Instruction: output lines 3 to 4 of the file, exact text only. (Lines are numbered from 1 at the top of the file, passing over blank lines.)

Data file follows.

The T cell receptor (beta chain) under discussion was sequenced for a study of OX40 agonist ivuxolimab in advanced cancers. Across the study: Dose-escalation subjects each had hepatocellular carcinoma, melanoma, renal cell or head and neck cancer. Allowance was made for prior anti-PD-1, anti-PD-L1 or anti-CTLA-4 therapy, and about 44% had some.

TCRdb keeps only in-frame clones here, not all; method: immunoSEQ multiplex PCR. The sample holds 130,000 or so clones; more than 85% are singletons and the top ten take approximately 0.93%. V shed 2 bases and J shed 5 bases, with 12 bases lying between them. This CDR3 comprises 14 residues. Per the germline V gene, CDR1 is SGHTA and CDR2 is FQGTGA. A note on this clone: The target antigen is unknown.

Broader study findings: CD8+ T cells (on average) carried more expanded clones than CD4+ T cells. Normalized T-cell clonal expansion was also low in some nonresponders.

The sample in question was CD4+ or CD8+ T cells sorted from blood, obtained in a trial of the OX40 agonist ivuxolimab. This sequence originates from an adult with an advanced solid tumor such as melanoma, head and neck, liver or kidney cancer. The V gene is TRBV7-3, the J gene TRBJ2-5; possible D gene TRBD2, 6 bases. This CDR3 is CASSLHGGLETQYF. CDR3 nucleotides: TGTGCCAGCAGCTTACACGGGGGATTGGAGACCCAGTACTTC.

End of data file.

Broader study findings: CD8+ T cells (on average) carried more expanded clones than CD4+ T cells. Normalized T-cell clonal expansion was also low in some nonresponders.

The sample in question was CD4+ or CD8+ T cells sorted from blood, obtained in a trial of the OX40 agonist ivuxolimab. This sequence originates from an adult with an advanced solid tumor such as melanoma, head and neck, liver or kidney cancer. The V gene is TRBV7-3, the J gene TRBJ2-5; possible D gene TRBD2, 6 bases. This CDR3 is CASSLHGGLETQYF. CDR3 nucleotides: TGTGCCAGCAGCTTACACGGGGGATTGGAGACCCAGTACTTC.